Download In Vitro Fertilization: Moral or Immoral?
Note: This article/brochure was updated August 2019.
One of the increasing number of questions asked about reproductive technologies by parishioners is, “Is in vitro fertilization morally acceptable or not?” Since in vitro (Latin: in glass, referring to a petri dish) fertilization is a process involving issues within issues, there is often confusion resulting from attempts to answer that question. In this brochure, we will attempt to identify the separate issues and their moral standing so that the reader can evaluate the moral acceptability or unacceptability of in vitro fertilization.
The current process of attempting pregnancy through in vitro fertilization involves the making of as many as seven, eight, or more embryos in the laboratory. Only two or three of those embryos might actually be used to achieve a pregnancy. It is not surprising that morally concerned people ask, “What happens to the rest of the embryos?” and, “Why is such an excessive number of embryos formed to begin with?” The answer is that no one knows beforehand how many attempts and, therefore, how many embryos are needed to achieve a pregnancy. If a couple wants only two children and is able to accomplish this in one or two attempts, they don’t “need” the rest, and the problem of leftover embryos occurs. Because of this cavalier attitude toward human embryos and their uncertain future, morally concerned people are inclined to reject the idea of in vitro fertilization altogether.
There are other moral issues as well. It must be said that clinicians who bring together sperm and egg in a petri dish do not generally concern themselves with questions of morality since the tradition of medical practice is to remain objectively amoral. It is a society that must decide, either by tacit consent or by legislation, the moral limitations, if any, to be placed on those things that threaten human life. As we all know by now, the placing of any limits on reproductive freedoms has, in recent years, been followed by the charge of violating the freedom of the individual. It also happens that some couples using in vitro fertilization simply do not think ahead to the possibility of leftover embryos. So absorbed are they in the prospect of parenthood, and committed to their goal of pregnancy, that they will do whatever it takes, even at the risk of leftover embryos. Other couples simply fail to realize the moral nature of their actions until the dilemma of leftover embryos becomes a reality and then they feel guilty about it. They sometimes attempt to justify themselves by claiming a morality expressed as “the end justifies the means.” If married couples were to pursue in vitro fertilization at all, a morally responsible solution to the dilemma of leftover embryos might be to allow only the formation of a limited number (i.e., two, three, or four), having decided beforehand how many attempts at pregnancy they will permit, thus not ending up with any unused embryos. In reality, however, this is rarely done because of the great expense involved and because of the failure rate of implantation.1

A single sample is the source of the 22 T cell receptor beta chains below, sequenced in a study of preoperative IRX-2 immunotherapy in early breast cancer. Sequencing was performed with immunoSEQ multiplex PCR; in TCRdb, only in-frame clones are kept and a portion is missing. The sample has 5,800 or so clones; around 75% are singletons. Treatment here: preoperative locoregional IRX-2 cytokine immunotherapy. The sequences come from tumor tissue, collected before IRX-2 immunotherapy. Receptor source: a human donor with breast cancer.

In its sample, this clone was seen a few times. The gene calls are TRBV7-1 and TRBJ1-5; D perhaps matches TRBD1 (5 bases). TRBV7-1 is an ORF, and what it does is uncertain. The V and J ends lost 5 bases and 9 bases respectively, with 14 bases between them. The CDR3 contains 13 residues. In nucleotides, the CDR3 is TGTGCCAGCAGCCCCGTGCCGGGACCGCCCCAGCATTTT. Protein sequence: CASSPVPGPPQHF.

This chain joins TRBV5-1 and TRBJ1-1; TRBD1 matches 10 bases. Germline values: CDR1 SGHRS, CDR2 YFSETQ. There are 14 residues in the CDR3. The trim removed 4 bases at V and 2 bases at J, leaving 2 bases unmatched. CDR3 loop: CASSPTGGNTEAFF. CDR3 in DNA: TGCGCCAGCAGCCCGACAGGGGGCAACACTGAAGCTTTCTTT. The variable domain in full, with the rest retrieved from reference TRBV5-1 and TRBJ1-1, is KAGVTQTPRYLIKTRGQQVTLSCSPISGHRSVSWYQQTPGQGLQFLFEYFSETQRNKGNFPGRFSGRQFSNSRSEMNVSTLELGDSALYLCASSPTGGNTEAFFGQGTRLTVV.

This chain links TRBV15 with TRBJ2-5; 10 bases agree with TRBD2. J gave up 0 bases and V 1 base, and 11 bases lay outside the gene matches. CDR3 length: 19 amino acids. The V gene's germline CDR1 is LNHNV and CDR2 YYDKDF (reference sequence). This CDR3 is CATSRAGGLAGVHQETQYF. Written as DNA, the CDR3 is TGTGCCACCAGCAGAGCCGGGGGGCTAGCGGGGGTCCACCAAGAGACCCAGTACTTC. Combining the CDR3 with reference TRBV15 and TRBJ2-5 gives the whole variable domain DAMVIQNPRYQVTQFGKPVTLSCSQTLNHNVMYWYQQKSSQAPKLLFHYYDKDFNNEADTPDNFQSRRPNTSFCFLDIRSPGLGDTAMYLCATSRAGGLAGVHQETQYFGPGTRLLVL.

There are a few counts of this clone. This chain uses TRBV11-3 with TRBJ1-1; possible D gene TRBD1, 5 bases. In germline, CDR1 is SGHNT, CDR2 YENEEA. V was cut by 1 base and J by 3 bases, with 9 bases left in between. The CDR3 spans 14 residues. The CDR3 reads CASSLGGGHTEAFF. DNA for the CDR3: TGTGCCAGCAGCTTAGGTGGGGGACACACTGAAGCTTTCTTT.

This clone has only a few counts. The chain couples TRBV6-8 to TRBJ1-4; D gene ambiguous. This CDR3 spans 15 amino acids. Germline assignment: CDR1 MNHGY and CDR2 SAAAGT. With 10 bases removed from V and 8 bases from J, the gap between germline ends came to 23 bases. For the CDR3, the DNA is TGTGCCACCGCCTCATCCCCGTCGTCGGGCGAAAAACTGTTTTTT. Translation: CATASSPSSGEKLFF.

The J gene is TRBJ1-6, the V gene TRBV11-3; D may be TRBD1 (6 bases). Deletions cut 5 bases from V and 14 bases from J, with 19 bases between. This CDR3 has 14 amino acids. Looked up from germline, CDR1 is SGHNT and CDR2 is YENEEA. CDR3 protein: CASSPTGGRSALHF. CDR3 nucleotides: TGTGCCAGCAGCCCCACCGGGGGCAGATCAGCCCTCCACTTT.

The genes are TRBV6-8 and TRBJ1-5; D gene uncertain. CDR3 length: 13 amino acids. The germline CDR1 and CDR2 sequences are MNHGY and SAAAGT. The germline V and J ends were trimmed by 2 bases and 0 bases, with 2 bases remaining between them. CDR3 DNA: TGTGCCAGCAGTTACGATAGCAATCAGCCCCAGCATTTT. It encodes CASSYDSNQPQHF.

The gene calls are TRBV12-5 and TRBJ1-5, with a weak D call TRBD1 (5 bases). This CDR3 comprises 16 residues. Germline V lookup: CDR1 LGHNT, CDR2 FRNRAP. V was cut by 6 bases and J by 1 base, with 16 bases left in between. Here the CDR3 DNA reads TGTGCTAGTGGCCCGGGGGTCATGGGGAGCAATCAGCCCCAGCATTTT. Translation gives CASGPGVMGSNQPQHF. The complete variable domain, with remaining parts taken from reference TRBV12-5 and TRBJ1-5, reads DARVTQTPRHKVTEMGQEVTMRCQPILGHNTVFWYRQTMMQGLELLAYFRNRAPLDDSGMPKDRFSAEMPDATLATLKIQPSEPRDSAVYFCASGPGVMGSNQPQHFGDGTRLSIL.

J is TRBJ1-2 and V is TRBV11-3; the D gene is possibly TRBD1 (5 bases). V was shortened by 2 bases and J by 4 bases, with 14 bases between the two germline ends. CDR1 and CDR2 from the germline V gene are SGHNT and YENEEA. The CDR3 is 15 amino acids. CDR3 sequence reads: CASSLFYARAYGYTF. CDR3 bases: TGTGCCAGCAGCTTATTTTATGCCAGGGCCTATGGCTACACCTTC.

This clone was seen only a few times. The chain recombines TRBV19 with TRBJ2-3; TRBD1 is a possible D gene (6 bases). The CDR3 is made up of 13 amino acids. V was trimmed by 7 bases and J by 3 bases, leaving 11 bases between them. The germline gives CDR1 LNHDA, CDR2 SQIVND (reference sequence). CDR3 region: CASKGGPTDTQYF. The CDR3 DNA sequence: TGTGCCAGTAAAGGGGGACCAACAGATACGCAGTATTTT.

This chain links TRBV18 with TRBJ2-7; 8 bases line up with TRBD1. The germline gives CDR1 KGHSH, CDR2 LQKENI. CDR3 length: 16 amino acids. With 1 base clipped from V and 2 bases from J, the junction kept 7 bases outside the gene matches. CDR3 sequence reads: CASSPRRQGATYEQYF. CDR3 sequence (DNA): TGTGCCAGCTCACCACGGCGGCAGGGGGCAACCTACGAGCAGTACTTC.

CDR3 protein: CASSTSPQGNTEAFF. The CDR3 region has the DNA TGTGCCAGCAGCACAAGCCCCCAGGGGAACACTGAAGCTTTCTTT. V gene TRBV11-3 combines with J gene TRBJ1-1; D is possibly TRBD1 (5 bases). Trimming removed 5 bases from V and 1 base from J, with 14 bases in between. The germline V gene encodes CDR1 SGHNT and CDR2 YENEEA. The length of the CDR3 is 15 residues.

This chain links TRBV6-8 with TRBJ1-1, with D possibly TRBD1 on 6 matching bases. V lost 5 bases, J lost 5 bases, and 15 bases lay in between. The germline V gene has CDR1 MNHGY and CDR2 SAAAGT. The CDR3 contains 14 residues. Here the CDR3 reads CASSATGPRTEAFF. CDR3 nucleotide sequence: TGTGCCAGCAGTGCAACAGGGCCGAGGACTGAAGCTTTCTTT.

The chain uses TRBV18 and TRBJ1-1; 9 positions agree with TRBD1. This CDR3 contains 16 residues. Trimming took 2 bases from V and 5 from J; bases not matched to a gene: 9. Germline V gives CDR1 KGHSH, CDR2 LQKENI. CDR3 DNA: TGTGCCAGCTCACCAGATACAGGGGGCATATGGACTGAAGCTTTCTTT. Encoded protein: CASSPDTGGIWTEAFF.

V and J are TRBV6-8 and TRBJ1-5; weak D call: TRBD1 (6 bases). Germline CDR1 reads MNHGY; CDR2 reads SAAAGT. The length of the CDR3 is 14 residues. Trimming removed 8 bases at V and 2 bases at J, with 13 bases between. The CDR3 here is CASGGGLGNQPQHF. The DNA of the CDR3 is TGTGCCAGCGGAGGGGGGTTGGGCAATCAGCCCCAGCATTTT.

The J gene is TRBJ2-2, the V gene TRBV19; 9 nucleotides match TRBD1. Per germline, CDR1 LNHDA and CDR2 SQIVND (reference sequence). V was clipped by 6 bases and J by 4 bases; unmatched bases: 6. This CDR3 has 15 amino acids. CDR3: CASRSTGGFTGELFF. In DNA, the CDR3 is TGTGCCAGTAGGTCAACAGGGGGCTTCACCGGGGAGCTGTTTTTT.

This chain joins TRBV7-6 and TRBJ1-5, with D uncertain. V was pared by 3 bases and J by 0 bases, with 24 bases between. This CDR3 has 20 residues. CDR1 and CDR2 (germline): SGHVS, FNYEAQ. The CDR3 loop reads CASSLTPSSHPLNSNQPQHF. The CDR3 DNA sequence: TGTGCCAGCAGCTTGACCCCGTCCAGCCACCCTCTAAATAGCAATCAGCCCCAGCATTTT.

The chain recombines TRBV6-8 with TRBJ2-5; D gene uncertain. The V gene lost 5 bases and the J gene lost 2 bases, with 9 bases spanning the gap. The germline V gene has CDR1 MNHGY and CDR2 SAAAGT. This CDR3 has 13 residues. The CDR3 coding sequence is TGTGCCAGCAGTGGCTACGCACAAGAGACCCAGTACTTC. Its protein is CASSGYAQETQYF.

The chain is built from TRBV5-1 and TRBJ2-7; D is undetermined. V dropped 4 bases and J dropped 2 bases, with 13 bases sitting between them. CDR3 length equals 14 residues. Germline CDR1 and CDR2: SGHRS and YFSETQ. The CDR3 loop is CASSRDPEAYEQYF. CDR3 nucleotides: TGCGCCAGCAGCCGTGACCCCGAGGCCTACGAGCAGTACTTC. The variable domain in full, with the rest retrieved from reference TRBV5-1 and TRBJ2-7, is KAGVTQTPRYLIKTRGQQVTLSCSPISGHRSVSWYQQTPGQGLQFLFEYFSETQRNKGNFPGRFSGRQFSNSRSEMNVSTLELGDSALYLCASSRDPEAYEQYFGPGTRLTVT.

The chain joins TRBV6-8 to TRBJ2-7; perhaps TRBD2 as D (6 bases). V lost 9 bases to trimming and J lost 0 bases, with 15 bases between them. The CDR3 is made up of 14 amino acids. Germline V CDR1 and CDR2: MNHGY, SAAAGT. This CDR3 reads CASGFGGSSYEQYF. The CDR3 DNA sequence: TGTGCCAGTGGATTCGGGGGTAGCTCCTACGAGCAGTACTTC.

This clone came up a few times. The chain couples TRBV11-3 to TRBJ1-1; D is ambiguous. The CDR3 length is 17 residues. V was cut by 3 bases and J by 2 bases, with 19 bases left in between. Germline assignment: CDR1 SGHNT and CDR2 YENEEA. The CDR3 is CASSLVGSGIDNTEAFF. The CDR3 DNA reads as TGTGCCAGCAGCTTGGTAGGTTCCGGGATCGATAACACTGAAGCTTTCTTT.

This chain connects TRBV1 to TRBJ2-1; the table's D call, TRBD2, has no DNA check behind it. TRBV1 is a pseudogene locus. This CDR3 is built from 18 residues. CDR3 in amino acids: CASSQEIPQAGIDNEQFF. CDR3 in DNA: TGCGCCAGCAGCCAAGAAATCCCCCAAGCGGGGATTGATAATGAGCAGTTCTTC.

But even if we were to limit the number of embryos formed, the nature of in vitro fertilization itself raises further moral issues for Christians. For example, due to the controlled nature of the procedure, it is difficult to see that we are leaving much to God in the matter of having a child. It is surely the most any human effort can exercise to take control of infertility by means of placing sperm and egg together, implanting the resulting embryo in the uterus, and repeating the process until a pregnancy is accomplished. Some might say the mystery of procreation and the giving of children by God as a gift is compromised in the process.
We may look back collectively at in vitro fertilization as the point at which procreation gave way to reproduction as described in Huxley’s Brave New World written in 1932. In the new reproductive paradigm, the next step would be cloning human beings, eliminating the need for spouse or partner. This would be the ultimate step of separation of the biological from the relational. It seems that each new reproductive technology moves us deeper in the direction of separating marriage and conception into two distinct and unrelated human activities.
Another moral issue is sometimes raised about the loss of embryos where implantation fails to succeed. This loss of embryos seems to some to be treating embryos as too easily dispensable. But it must be remembered that this happens even in normal circumstances far more than couples realize. Even apart from the common occurrence of a miscarriage, it appears that in the normal course of procreation embryos do not always implant and are lost. The intentional destruction of embryos is unacceptable, but there is no intention to do that with in vitro embryos when the number is limited to those implanted. In fact, the aim and hope are for the opposite, so that a pregnancy may be achieved. There is always the risk of losing an embryo, as there is the risk of losing life in other medical procedures.